Sotheby’s Asia Week total was $23,066,140, marked by the sale of an early blue and white Ming "prune blossom vase" from the Laurance S. Rockefeller estate for $3.9 million, more than 10 times its presale estimate, to London dealer Eskenazi Limited. Sotheby’s also did very well with contemporary Indian art, which went on the block Sept. 20, 2005. Top lot was an untitled abstraction from the 1970s by Ram Kumar, which sold for $398,800. New auction records were set for 12 other artists, including Vasudeo S. Gaitonde ($240,000), and Francis Newton Souza ($284,800).

Christie’s New York
is previewing "Property from the Edward R. Broida Collection" at its private sales gallery at 21 East 67th Street in Manhattan. A Los Angeles real estate developer who at one time planned a museum in SoHo (he changed his mind at the last minute), Broida, 71, began collecting after striking up a friendship with Philip Guston, working largely with dealer David McKee, who was then with Marlborough Galleries. His collection numbers upward of 400 objects -- and 14 works are destined for Christie’s forthcoming evening sales on Nov. 1 & 8, 2005, with a total presale estimate of $33.9 million-$40 million.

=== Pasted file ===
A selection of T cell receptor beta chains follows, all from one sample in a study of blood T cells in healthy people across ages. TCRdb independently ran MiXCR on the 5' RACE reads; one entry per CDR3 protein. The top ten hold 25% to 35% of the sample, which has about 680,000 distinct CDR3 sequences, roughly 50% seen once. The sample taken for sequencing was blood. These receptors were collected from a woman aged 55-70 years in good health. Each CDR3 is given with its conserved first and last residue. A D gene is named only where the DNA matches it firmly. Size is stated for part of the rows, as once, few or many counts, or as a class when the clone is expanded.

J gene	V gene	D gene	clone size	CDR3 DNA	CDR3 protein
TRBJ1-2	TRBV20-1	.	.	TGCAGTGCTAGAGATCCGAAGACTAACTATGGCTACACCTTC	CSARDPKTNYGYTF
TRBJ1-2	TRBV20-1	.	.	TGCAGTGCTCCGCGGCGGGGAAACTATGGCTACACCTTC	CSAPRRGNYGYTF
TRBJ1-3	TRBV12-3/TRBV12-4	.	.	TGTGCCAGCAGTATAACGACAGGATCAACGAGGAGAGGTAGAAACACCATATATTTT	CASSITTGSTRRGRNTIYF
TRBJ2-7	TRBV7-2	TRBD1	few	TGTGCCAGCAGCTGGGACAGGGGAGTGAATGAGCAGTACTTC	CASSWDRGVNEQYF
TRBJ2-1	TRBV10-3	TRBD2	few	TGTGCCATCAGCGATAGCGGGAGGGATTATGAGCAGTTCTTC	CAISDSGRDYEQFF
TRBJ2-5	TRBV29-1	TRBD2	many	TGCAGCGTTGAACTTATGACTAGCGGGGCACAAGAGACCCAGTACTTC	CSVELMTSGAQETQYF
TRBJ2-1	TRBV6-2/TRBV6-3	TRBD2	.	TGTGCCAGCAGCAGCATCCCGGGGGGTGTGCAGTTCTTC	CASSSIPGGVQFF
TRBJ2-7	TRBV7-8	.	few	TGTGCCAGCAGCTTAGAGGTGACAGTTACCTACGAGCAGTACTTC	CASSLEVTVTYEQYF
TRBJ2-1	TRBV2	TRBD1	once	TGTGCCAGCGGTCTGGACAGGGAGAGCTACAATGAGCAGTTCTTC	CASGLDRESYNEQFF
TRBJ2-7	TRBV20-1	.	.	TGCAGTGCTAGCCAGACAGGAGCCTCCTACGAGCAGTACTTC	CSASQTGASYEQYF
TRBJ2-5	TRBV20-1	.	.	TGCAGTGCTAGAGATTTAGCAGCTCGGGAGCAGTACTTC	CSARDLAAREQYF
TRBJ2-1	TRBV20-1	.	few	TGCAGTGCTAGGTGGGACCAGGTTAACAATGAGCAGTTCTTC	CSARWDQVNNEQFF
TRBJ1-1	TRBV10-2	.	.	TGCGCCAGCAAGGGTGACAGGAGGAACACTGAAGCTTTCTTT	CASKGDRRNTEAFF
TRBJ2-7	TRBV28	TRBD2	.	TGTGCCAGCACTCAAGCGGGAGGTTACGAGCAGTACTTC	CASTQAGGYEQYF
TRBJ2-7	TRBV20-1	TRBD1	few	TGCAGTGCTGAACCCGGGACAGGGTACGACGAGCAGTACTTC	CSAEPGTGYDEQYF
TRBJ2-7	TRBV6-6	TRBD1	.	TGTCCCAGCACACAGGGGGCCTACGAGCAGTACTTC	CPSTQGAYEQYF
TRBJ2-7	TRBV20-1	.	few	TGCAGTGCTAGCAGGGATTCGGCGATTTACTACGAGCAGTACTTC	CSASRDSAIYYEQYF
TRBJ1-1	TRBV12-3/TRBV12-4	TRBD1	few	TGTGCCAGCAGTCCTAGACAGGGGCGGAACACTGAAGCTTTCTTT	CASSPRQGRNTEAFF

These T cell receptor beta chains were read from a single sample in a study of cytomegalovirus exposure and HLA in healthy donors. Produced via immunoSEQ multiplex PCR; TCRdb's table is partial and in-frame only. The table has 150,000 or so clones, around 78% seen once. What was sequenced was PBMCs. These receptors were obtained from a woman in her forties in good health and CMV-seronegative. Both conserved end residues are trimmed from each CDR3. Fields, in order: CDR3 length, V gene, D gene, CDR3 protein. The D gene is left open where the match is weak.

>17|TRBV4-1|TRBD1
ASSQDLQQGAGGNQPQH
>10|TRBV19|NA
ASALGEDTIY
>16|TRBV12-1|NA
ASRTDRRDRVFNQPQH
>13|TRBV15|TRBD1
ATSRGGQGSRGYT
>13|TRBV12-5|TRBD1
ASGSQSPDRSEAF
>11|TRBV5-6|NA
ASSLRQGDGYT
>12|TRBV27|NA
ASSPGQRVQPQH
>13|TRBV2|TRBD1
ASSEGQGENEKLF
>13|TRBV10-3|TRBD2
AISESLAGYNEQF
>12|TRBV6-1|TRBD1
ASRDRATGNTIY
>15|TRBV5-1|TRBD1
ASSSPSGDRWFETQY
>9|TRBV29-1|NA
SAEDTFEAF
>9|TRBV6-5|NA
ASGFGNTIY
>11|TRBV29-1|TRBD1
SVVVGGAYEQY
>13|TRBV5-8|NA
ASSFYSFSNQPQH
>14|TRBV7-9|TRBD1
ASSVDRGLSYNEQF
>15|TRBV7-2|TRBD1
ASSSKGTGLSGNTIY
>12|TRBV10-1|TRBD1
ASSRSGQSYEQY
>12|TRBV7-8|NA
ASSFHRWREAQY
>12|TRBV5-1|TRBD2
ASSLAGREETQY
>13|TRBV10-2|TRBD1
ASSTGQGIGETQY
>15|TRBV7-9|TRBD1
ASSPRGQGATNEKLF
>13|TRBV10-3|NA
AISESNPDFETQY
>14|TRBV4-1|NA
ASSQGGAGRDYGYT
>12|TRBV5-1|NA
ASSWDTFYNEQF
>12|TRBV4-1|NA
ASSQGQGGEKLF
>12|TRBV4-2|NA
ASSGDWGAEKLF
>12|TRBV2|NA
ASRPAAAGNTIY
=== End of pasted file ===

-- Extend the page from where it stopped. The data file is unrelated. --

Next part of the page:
Among the prizes is Mark Rothko’s Homage to Matisse (1954), a sunny orange and blue "columnar" composition that is one of the few works that Rothko gave a referential title to. Broida bought the work in 1984 from Meshulam Riklis, husband of 1980s sexpot Pia Zadora, for less than $1,000,000. The estimate this time around is $15,000,000-$20,000,000; the Rothko auction record is $17.1 million. Other highlights include Franz Kline’s horizontal (43 x 175 in.) Washington Wall (1959), one of six works in the "Wall" series (est. $2,500,000-$4,000,000); Philip Guston’s Zone (1953-54, est. $4,000,000-$6,000,000) and The Mirror (1957, est. $3,000,000-$5,000,000); a 1907-08 plaster of The Kiss, one of eight by Constantin Brancusi (est. $3,000,000-$4,000,000), and a remarkable early work by Alice Neel, Nazis Murder Jews (1936), a painting of a Communist demonstration against the Third Reich (est. $300,000-$400,000).